After lengthy debate, negotiations, and an offering of a "friendly" amendment, the Fayetteville City Council, on Monday, moved to consider decreasing the time motorists must pay for downtown on-street parking by two hours at the end of a weekday.
The motion to change the paid parking times from the current 9 a.m. to 9 p.m. to the proposed 9 a.m. to 7 p.m. was made by Mayor Pro Tem Kathy Jensen.
The Council voted 6 to 4 to accept the idea of reducing the weekday on-street paid parking by two hours during its first work session held in the newly redesigned City Council Chambers.
Mayor Mitch Colvin and Councilmembers Antonio Jones, Chris Davis, Larry Wright, and D.J. Haire voted in favor of Jensen's motion.
Council members Shakeyla Ingram, Courtney Banks-McLaughlin, Yvonne Kinston, and Johnny Dawkins opposed the change.
Ironically, it was Ingram – participating in Monday's workshop remotely – who initially asked that that on-street paid parking be changed from its current 12-hour time frame to 8 a.m. to 6 p.m. She said her request was based on conversations she had with downtown business owners. At first, she considered asking that on-street paid parking ceases at 5 p.m. because it was hurting downtown businesses.
"Paid parking after 5 p.m. and during events on weekends has a negative impact on the cultural and economic vitality of downtown," she states in her written request to add the issue to the Council's agenda. The Council adopted the on-street paid parking fee structure in July 2021.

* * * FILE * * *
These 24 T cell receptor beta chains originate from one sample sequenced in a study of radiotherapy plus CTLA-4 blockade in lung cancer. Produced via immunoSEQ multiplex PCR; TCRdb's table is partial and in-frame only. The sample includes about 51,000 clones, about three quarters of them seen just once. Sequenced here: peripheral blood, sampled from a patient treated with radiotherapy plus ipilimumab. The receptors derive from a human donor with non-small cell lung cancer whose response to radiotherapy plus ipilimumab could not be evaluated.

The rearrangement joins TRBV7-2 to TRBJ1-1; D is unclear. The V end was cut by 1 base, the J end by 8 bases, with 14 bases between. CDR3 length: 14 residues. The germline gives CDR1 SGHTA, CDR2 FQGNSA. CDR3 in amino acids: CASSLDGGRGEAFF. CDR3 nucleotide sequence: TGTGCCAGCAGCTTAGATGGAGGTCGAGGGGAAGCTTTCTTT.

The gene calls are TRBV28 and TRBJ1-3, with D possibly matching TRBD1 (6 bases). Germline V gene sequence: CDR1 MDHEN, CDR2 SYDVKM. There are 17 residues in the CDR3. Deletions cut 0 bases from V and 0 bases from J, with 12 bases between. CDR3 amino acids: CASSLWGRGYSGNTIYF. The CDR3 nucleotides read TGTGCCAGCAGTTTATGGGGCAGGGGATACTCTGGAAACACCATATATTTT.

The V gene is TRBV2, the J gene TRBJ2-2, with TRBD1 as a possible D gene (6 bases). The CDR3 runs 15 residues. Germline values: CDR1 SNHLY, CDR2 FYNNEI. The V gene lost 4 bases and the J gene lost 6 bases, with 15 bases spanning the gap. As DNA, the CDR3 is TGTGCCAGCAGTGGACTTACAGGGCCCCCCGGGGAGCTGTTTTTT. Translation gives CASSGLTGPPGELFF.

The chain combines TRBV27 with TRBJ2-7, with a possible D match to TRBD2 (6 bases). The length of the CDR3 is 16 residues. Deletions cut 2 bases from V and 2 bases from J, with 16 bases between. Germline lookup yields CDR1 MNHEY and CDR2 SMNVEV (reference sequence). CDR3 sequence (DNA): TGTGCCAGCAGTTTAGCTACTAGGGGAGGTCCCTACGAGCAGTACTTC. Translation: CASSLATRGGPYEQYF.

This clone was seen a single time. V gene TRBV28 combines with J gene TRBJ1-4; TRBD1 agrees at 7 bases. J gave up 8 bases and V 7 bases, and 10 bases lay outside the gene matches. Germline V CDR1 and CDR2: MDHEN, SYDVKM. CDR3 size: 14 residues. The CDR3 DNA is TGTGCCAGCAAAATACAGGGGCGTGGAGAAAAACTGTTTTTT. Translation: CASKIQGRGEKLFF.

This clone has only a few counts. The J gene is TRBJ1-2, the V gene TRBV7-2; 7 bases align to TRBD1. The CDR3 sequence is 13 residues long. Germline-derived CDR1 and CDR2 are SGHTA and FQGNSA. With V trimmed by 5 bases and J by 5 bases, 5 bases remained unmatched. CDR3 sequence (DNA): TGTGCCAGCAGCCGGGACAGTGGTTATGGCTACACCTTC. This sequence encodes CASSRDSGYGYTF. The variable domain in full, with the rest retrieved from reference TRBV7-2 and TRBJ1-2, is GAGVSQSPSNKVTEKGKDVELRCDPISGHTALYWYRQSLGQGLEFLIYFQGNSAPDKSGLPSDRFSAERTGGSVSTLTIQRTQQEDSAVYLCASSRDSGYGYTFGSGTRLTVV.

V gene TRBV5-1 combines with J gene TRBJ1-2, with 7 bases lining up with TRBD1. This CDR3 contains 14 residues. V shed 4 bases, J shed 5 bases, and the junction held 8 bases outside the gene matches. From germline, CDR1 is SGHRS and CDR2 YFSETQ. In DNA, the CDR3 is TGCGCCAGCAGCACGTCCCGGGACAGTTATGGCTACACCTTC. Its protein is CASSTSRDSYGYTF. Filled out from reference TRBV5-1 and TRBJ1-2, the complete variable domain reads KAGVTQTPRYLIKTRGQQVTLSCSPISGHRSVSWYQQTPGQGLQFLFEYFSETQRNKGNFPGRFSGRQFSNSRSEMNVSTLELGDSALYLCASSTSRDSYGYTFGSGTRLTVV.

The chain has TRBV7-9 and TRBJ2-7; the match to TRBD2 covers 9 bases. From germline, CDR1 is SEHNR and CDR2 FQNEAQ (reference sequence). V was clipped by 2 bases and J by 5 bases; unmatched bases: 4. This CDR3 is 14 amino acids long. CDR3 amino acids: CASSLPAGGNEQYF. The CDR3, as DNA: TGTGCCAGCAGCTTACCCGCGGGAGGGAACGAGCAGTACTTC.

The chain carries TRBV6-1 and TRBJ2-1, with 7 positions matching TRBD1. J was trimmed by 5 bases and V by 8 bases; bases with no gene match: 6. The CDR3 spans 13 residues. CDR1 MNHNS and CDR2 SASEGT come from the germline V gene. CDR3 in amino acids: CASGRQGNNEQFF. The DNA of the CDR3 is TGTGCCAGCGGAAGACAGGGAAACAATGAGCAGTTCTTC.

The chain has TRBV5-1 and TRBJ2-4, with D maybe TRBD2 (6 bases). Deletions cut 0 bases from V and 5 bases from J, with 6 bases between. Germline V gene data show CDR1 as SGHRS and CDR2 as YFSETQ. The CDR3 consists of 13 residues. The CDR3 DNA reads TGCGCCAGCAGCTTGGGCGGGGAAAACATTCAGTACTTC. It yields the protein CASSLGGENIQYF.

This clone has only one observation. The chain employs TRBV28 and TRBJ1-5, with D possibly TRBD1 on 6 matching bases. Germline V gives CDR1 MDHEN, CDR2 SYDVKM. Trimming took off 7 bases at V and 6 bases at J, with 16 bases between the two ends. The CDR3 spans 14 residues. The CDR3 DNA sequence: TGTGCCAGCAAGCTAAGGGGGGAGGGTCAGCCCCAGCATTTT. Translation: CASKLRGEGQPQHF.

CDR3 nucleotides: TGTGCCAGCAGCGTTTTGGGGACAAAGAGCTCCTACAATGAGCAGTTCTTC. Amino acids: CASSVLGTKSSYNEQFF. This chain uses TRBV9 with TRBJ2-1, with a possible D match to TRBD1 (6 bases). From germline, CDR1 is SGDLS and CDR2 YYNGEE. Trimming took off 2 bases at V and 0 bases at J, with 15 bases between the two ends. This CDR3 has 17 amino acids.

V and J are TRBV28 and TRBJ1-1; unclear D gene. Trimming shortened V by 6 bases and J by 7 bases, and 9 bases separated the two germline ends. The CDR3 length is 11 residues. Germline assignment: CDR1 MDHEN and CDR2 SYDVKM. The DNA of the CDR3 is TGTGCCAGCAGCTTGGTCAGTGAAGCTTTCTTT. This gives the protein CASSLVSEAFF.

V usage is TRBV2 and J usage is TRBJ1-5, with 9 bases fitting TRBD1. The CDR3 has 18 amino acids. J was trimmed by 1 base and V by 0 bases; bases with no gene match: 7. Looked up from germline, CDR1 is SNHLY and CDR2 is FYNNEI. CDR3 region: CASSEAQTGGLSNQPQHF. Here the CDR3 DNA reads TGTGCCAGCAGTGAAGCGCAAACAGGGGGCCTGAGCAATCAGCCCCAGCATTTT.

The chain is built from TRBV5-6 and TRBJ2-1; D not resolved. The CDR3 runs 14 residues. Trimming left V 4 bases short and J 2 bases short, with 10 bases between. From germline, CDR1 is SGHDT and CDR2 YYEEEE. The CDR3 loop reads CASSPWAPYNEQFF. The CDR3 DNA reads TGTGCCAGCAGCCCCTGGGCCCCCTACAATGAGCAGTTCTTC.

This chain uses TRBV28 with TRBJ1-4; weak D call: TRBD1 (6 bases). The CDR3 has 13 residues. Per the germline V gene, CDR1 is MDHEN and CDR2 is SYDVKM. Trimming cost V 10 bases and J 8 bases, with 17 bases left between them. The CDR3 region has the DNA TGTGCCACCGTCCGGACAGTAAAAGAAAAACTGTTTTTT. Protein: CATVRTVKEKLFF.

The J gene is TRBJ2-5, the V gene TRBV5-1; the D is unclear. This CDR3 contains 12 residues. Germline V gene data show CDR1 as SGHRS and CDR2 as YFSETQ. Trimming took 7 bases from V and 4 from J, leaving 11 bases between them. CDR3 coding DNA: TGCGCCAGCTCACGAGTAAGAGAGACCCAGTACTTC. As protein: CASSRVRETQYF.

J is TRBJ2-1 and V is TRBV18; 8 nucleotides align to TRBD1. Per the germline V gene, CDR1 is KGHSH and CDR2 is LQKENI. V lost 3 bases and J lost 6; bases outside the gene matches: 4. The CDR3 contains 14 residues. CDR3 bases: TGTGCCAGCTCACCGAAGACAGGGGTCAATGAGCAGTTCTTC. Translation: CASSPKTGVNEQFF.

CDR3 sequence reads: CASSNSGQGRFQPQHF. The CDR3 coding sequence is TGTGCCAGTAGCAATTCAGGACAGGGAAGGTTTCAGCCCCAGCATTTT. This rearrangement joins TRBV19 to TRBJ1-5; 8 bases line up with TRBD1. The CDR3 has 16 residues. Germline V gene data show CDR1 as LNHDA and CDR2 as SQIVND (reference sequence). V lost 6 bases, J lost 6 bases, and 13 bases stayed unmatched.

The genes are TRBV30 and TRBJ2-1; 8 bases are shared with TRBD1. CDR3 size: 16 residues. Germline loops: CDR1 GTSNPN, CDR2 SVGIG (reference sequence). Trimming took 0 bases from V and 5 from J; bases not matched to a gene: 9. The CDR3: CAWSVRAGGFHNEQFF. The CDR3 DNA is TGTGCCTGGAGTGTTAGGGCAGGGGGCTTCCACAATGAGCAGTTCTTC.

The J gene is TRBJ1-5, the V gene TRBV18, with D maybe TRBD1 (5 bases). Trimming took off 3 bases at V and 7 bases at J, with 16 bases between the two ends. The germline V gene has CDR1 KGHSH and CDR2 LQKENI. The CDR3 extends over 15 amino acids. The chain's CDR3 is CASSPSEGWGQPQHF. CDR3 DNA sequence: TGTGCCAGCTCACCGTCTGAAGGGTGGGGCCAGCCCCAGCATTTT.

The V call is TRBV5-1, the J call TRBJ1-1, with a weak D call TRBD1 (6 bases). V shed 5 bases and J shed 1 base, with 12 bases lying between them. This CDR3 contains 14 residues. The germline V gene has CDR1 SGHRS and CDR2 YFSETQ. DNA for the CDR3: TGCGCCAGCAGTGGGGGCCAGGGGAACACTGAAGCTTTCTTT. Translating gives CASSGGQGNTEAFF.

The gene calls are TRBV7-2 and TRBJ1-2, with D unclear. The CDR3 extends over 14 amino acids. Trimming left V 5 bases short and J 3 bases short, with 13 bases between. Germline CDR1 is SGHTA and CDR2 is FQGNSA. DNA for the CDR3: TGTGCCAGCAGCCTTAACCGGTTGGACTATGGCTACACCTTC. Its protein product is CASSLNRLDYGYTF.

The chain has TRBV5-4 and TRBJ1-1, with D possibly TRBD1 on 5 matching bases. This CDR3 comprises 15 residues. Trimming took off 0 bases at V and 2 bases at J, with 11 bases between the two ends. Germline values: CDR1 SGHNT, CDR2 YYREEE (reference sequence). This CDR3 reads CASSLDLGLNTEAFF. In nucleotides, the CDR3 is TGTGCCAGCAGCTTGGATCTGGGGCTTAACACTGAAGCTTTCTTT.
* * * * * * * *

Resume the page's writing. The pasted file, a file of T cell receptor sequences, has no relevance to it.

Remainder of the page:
Ingram also asked that the special event parking times be reduced before and immediately after the event, specifically baseball games at Segra Stadium. Currently, a $5 parking fee starts two hours before a baseball game until two hours after the game. She asked that those times be shortened to one hour before the game and a half-hour after the game. Additionally, she asked that the city no longer reserve often unused and remote parking deck spaces for baseball game attendees. Neither of those two requests was considered by the council for inclusion in the upcoming agenda.
Lee Jernigan, city traffic engineer, said that changing the times on the parking signs would cost about $8,000 to keep them aesthetically pleasing. Before the vote, he told the council that the financial loss incurred by Ingram's proposal to cease charging after 6 p.m. would total $83,000 annually, although the city would incur a savings of $12,900 by not having to pay the third-party contract to enforce parking after 6 p.m.
Jernigan also displayed a 2019 baseball parking revenue chart totaling $92,799. He said he used 2019 figures because it was the last year not affected by COVID. The chart showed that Ray Avenue and Franklin Street parking were the greatest revenue producers coming in a $23,636 and $24,166 respectively. The city's parking fund provides $158,726 for debt services for Segra Stadium.